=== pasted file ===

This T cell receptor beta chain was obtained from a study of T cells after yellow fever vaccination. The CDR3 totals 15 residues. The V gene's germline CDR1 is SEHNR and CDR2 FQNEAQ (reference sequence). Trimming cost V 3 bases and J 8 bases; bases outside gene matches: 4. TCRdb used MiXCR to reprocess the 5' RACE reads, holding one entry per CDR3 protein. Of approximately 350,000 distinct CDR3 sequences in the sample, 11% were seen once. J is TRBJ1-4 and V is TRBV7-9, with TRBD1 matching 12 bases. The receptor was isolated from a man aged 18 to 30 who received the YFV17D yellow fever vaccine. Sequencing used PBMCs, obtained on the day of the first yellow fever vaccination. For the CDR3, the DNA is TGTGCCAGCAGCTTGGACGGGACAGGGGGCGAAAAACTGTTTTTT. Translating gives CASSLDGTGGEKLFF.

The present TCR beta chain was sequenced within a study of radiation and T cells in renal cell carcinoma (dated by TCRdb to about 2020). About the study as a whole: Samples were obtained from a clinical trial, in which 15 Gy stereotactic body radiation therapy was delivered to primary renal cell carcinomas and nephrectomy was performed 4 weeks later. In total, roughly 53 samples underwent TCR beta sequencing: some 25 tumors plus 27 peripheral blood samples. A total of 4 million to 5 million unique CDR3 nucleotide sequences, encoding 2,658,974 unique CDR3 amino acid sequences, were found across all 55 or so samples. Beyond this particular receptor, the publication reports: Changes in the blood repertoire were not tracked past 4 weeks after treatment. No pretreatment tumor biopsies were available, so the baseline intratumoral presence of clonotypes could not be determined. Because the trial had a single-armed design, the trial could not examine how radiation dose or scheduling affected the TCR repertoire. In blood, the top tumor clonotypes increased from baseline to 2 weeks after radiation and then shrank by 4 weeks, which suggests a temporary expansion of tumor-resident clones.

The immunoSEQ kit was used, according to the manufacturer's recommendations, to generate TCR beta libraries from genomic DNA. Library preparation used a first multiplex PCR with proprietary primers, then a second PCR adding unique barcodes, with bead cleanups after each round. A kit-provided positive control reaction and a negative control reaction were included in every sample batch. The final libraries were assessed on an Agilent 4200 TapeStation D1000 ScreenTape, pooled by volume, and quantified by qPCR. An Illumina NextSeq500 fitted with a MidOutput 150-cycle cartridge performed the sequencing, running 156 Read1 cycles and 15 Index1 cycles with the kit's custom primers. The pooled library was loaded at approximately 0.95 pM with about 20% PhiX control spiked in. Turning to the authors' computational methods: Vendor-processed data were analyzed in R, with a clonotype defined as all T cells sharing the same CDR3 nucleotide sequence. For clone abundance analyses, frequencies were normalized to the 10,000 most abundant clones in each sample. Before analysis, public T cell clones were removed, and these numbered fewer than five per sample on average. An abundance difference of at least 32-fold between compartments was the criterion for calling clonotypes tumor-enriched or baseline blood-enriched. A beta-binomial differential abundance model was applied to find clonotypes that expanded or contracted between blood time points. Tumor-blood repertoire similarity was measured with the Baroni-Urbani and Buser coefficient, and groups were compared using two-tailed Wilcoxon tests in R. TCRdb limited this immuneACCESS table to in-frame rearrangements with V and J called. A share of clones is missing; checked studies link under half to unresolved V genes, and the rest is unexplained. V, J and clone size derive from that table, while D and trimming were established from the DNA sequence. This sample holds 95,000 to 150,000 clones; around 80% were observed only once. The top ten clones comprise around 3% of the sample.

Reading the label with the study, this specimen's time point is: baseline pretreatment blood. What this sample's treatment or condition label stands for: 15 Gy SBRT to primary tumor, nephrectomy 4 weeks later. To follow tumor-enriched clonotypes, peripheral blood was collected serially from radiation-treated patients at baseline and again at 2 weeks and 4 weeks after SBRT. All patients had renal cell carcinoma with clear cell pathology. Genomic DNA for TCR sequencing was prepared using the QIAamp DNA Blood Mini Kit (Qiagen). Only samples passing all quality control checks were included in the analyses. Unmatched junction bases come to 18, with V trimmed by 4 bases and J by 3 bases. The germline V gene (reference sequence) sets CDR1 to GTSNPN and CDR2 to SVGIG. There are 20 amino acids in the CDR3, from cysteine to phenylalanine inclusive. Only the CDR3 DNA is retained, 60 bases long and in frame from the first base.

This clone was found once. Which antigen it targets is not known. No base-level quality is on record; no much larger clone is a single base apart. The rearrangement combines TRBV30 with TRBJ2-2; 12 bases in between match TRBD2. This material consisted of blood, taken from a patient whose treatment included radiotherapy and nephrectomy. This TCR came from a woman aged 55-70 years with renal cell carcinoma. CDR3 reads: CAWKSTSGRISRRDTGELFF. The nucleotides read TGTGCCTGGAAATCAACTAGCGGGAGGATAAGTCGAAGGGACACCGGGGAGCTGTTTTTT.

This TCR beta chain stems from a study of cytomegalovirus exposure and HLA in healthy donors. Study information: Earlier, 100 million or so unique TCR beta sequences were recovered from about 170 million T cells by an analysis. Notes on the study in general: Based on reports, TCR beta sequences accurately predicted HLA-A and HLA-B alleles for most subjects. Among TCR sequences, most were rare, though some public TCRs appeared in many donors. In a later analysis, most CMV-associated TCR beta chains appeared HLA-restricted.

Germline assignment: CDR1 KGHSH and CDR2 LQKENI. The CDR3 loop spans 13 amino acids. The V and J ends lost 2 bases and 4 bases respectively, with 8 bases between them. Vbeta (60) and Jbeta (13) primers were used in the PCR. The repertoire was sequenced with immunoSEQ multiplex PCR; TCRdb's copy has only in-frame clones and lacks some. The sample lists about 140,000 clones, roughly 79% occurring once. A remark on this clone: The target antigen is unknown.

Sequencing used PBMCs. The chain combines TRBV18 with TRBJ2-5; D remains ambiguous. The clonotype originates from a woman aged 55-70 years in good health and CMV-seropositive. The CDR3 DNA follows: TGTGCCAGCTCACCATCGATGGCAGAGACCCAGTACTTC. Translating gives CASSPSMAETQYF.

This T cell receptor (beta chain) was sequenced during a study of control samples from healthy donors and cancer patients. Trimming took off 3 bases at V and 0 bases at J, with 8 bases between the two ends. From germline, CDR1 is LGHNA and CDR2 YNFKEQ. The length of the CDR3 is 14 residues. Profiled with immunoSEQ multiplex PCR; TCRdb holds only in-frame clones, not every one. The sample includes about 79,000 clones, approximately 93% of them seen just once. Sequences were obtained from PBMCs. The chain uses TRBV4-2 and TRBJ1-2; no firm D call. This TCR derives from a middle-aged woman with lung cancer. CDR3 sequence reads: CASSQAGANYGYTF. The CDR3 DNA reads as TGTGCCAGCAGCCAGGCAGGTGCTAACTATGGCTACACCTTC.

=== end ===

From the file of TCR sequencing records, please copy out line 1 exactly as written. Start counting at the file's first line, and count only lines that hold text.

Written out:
This T cell receptor beta chain was obtained from a study of T cells after yellow fever vaccination. The CDR3 totals 15 residues. The V gene's germline CDR1 is SEHNR and CDR2 FQNEAQ (reference sequence). Trimming cost V 3 bases and J 8 bases; bases outside gene matches: 4. TCRdb used MiXCR to reprocess the 5' RACE reads, holding one entry per CDR3 protein. Of approximately 350,000 distinct CDR3 sequences in the sample, 11% were seen once. J is TRBJ1-4 and V is TRBV7-9, with TRBD1 matching 12 bases. The receptor was isolated from a man aged 18 to 30 who received the YFV17D yellow fever vaccine. Sequencing used PBMCs, obtained on the day of the first yellow fever vaccination. For the CDR3, the DNA is TGTGCCAGCAGCTTGGACGGGACAGGGGGCGAAAAACTGTTTTTT. Translating gives CASSLDGTGGEKLFF.